Speaking of - below is a shot of Sean working on a pair of gator-skin cowboy boots. They'll take about 100 hours and he'll hand-sew everything because his stitches put sewing machines to shame.

How much do you want to be able to make your own cowboy boots? Something about that idea is just so romantic. To be able to craft your own kicks and then go off adventuring in them -because surely you wouldn’t be doing anything run-of-the-mill in cowboy boots- knowing that your hands made your travels possible? Unreal (for the record, Sean disagrees with Garance Dore - he says every woman needs a pair of cowboy boots).

In addition to gator skin, Tundra carries creamy vegetable-tanned tooling leather in many weights, snake skin, pig skin, cow hide, deer skin, suede (much of which is Ontario-local) skunk fur and even boxes of foxes! If you think leatherwork is something you might be interested in, definitely swing by the shop. Don't be put off by a pre-emptive perceived lack of skill - there's something about working with leather that is so unlike wrestling with any other textile. I'm a complete disaster when it comes to fabric, but leather has a quality that makes things click.

Don't believe me? Peter and Sean will be more than happy to talk shop with you. Be sure to ask about their five-week tooling workshop. So worth it.

If you're curious to know how exactly leather tooling works, check out my website this Thursday - I'll be posting a little photo tutorial as I work on my entry for the upcoming 61st annual meeting of the Canadian Society for Creative Leathercraft.

Photos courtesy of Amy

Tuesday, 22 March 2011


Last Monday evening Hollie was kind enough to welcome us around the harvest table in her lovely home to try our hand at traditional egg decorating. Since I was a kid, Easter has been my favorite holiday. There's very little pressure, it comes with spring AND there's chocolate...what's not to love! With spring - and a late Easter, for those inclined - around the corner, eggs were on our brains and had us thinking of the very impressive craft of pysanky (pih-SAHN-kee). Traditionally, Ukrainian woman would create effortless-looking decorative eggs by drawing resists in beeswax on the surface of eggs and successively dipping them into various dyes, layering intricate pattern over intricate pattern. While some of us remembered childhood attempts at this or similar egg dyeing crafts, none of us really knew what we were doing at all. And let us tell you...it's hard! We were not as instantly expert at this as we thought we would be, but it was a lot of fun!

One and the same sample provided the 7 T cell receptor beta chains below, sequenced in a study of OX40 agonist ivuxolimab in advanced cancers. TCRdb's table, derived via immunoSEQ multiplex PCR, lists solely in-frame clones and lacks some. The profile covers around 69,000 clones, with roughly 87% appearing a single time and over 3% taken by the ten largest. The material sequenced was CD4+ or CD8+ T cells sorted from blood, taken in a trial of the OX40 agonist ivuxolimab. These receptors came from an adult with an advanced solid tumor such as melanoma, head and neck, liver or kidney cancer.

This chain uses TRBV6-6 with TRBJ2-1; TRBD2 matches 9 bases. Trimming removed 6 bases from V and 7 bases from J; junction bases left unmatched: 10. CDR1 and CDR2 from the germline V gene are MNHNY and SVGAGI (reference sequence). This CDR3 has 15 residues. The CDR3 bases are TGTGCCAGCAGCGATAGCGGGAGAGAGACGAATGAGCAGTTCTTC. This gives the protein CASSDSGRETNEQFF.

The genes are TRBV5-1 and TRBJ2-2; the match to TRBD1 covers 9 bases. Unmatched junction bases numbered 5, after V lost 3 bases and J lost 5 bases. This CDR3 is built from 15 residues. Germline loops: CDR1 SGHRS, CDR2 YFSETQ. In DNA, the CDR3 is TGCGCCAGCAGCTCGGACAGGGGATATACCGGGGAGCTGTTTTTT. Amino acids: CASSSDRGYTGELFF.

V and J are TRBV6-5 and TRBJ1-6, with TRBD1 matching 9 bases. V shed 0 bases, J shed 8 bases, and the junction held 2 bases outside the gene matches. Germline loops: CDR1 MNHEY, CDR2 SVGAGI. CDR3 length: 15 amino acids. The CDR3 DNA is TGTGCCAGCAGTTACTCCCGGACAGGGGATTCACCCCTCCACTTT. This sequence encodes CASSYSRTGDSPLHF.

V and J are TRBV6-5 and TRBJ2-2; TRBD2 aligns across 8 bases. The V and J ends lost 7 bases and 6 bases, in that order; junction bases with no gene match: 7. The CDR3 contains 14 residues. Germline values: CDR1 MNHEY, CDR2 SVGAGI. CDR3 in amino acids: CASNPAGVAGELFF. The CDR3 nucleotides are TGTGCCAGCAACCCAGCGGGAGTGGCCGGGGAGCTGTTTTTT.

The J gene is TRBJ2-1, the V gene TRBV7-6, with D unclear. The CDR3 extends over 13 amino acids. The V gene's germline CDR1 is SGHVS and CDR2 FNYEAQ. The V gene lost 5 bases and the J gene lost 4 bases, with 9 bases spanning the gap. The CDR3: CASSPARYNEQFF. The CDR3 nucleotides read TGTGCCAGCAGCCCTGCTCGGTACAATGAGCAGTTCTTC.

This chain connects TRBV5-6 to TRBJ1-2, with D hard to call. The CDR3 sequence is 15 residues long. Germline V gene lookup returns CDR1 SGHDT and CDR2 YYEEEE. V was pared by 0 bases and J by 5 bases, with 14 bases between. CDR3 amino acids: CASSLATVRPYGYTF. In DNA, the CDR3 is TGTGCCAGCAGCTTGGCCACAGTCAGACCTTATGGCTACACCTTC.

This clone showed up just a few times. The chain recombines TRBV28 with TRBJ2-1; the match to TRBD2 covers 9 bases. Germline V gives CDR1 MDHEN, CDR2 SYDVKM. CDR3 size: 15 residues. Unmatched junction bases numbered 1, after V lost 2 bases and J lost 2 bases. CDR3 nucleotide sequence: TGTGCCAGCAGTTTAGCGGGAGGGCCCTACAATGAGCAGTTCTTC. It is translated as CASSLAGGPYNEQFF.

The endeavor began with a trip to The Ukrainian Store in Dundas. When you go in it's hard not to get distracted by all the fresh locally made specialty foods, after all, they boast the "best perogies in town"...a statement that has since been tested by Beehive members and met with much satisfaction. The owners were extremely friendly, fully stocked in every thing we needed and willing to patiently translate the directions on the bright packages of dye.

The supplies needed were candles, dyes, beeswax and kistkas (KIST-kuh - a simple stylus made from a cone of metal fastened to a small wooden dowel with wire). The Ukrainian store has a variety of sizes of kistkas that produce different thickness of line with the beeswax. They even supply electric ones for the expert hand! Dyes can also be made naturally using plants and vegetables like beets. We gathered onion skins to make a yellow dye using just the same method as for fabric dye.